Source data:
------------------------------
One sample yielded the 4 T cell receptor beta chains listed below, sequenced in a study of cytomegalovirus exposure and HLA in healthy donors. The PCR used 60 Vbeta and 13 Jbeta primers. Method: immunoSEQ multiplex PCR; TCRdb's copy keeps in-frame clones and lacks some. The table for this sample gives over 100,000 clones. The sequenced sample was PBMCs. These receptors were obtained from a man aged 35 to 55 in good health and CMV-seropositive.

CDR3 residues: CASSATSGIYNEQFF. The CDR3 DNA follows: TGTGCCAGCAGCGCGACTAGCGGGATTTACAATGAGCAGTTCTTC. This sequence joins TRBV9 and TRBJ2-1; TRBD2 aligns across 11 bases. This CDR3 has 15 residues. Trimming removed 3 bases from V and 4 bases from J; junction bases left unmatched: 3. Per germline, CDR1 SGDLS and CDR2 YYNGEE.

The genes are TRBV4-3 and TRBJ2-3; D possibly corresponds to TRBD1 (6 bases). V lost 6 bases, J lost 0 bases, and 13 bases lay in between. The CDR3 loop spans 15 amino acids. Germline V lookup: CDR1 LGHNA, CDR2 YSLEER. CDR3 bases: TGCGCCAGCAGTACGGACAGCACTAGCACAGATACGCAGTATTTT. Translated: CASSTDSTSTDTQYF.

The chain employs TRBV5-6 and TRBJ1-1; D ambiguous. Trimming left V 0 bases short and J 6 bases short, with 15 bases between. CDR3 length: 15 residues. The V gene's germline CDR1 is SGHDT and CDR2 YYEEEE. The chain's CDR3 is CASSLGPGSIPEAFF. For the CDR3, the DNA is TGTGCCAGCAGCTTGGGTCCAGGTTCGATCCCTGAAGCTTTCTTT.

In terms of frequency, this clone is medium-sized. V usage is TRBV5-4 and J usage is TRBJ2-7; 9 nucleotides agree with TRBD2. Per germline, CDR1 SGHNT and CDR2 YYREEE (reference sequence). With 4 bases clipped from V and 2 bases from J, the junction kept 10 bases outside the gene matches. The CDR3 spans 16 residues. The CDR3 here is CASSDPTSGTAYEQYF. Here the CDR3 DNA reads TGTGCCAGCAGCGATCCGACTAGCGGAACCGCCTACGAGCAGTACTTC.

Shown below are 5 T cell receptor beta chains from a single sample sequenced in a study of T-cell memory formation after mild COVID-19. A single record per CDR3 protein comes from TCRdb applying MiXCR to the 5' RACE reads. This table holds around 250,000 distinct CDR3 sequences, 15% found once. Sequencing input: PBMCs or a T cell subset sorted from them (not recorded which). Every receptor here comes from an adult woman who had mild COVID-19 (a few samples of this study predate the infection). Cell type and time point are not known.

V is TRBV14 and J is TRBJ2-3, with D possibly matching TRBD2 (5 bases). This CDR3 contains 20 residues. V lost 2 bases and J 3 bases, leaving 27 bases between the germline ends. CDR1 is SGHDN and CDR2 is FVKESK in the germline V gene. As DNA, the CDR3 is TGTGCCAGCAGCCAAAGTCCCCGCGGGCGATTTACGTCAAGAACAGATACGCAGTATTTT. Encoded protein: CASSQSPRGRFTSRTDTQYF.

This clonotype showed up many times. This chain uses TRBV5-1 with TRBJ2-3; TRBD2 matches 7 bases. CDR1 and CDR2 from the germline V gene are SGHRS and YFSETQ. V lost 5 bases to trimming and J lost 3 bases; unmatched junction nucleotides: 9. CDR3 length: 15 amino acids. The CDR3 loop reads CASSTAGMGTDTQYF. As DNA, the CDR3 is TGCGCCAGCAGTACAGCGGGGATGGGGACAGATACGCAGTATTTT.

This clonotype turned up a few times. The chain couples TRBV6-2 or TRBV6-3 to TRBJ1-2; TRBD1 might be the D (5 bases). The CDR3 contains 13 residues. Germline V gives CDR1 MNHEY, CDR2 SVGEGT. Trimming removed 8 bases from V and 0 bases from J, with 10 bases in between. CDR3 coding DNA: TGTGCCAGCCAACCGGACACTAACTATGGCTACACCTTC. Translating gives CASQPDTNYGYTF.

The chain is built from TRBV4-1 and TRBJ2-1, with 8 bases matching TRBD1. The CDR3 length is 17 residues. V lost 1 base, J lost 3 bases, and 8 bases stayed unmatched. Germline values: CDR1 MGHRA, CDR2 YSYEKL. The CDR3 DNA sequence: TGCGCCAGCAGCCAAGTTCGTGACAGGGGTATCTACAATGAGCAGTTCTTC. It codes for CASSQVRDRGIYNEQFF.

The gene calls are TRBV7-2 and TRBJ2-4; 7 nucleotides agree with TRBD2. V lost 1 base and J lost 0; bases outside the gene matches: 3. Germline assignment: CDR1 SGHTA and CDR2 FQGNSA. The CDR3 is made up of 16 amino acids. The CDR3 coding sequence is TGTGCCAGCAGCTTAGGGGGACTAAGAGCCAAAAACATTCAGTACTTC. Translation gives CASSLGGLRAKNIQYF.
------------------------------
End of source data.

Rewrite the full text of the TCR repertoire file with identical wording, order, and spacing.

One sample yielded the 4 T cell receptor beta chains listed below, sequenced in a study of cytomegalovirus exposure and HLA in healthy donors. The PCR used 60 Vbeta and 13 Jbeta primers. Method: immunoSEQ multiplex PCR; TCRdb's copy keeps in-frame clones and lacks some. The table for this sample gives over 100,000 clones. The sequenced sample was PBMCs. These receptors were obtained from a man aged 35 to 55 in good health and CMV-seropositive.

CDR3 residues: CASSATSGIYNEQFF. The CDR3 DNA follows: TGTGCCAGCAGCGCGACTAGCGGGATTTACAATGAGCAGTTCTTC. This sequence joins TRBV9 and TRBJ2-1; TRBD2 aligns across 11 bases. This CDR3 has 15 residues. Trimming removed 3 bases from V and 4 bases from J; junction bases left unmatched: 3. Per germline, CDR1 SGDLS and CDR2 YYNGEE.

The genes are TRBV4-3 and TRBJ2-3; D possibly corresponds to TRBD1 (6 bases). V lost 6 bases, J lost 0 bases, and 13 bases lay in between. The CDR3 loop spans 15 amino acids. Germline V lookup: CDR1 LGHNA, CDR2 YSLEER. CDR3 bases: TGCGCCAGCAGTACGGACAGCACTAGCACAGATACGCAGTATTTT. Translated: CASSTDSTSTDTQYF.

The chain employs TRBV5-6 and TRBJ1-1; D ambiguous. Trimming left V 0 bases short and J 6 bases short, with 15 bases between. CDR3 length: 15 residues. The V gene's germline CDR1 is SGHDT and CDR2 YYEEEE. The chain's CDR3 is CASSLGPGSIPEAFF. For the CDR3, the DNA is TGTGCCAGCAGCTTGGGTCCAGGTTCGATCCCTGAAGCTTTCTTT.

In terms of frequency, this clone is medium-sized. V usage is TRBV5-4 and J usage is TRBJ2-7; 9 nucleotides agree with TRBD2. Per germline, CDR1 SGHNT and CDR2 YYREEE (reference sequence). With 4 bases clipped from V and 2 bases from J, the junction kept 10 bases outside the gene matches. The CDR3 spans 16 residues. The CDR3 here is CASSDPTSGTAYEQYF. Here the CDR3 DNA reads TGTGCCAGCAGCGATCCGACTAGCGGAACCGCCTACGAGCAGTACTTC.

Shown below are 5 T cell receptor beta chains from a single sample sequenced in a study of T-cell memory formation after mild COVID-19. A single record per CDR3 protein comes from TCRdb applying MiXCR to the 5' RACE reads. This table holds around 250,000 distinct CDR3 sequences, 15% found once. Sequencing input: PBMCs or a T cell subset sorted from them (not recorded which). Every receptor here comes from an adult woman who had mild COVID-19 (a few samples of this study predate the infection). Cell type and time point are not known.

V is TRBV14 and J is TRBJ2-3, with D possibly matching TRBD2 (5 bases). This CDR3 contains 20 residues. V lost 2 bases and J 3 bases, leaving 27 bases between the germline ends. CDR1 is SGHDN and CDR2 is FVKESK in the germline V gene. As DNA, the CDR3 is TGTGCCAGCAGCCAAAGTCCCCGCGGGCGATTTACGTCAAGAACAGATACGCAGTATTTT. Encoded protein: CASSQSPRGRFTSRTDTQYF.

This clonotype showed up many times. This chain uses TRBV5-1 with TRBJ2-3; TRBD2 matches 7 bases. CDR1 and CDR2 from the germline V gene are SGHRS and YFSETQ. V lost 5 bases to trimming and J lost 3 bases; unmatched junction nucleotides: 9. CDR3 length: 15 amino acids. The CDR3 loop reads CASSTAGMGTDTQYF. As DNA, the CDR3 is TGCGCCAGCAGTACAGCGGGGATGGGGACAGATACGCAGTATTTT.

This clonotype turned up a few times. The chain couples TRBV6-2 or TRBV6-3 to TRBJ1-2; TRBD1 might be the D (5 bases). The CDR3 contains 13 residues. Germline V gives CDR1 MNHEY, CDR2 SVGEGT. Trimming removed 8 bases from V and 0 bases from J, with 10 bases in between. CDR3 coding DNA: TGTGCCAGCCAACCGGACACTAACTATGGCTACACCTTC. Translating gives CASQPDTNYGYTF.

The chain is built from TRBV4-1 and TRBJ2-1, with 8 bases matching TRBD1. The CDR3 length is 17 residues. V lost 1 base, J lost 3 bases, and 8 bases stayed unmatched. Germline values: CDR1 MGHRA, CDR2 YSYEKL. The CDR3 DNA sequence: TGCGCCAGCAGCCAAGTTCGTGACAGGGGTATCTACAATGAGCAGTTCTTC. It codes for CASSQVRDRGIYNEQFF.

The gene calls are TRBV7-2 and TRBJ2-4; 7 nucleotides agree with TRBD2. V lost 1 base and J lost 0; bases outside the gene matches: 3. Germline assignment: CDR1 SGHTA and CDR2 FQGNSA. The CDR3 is made up of 16 amino acids. The CDR3 coding sequence is TGTGCCAGCAGCTTAGGGGGACTAAGAGCCAAAAACATTCAGTACTTC. Translation gives CASSLGGLRAKNIQYF.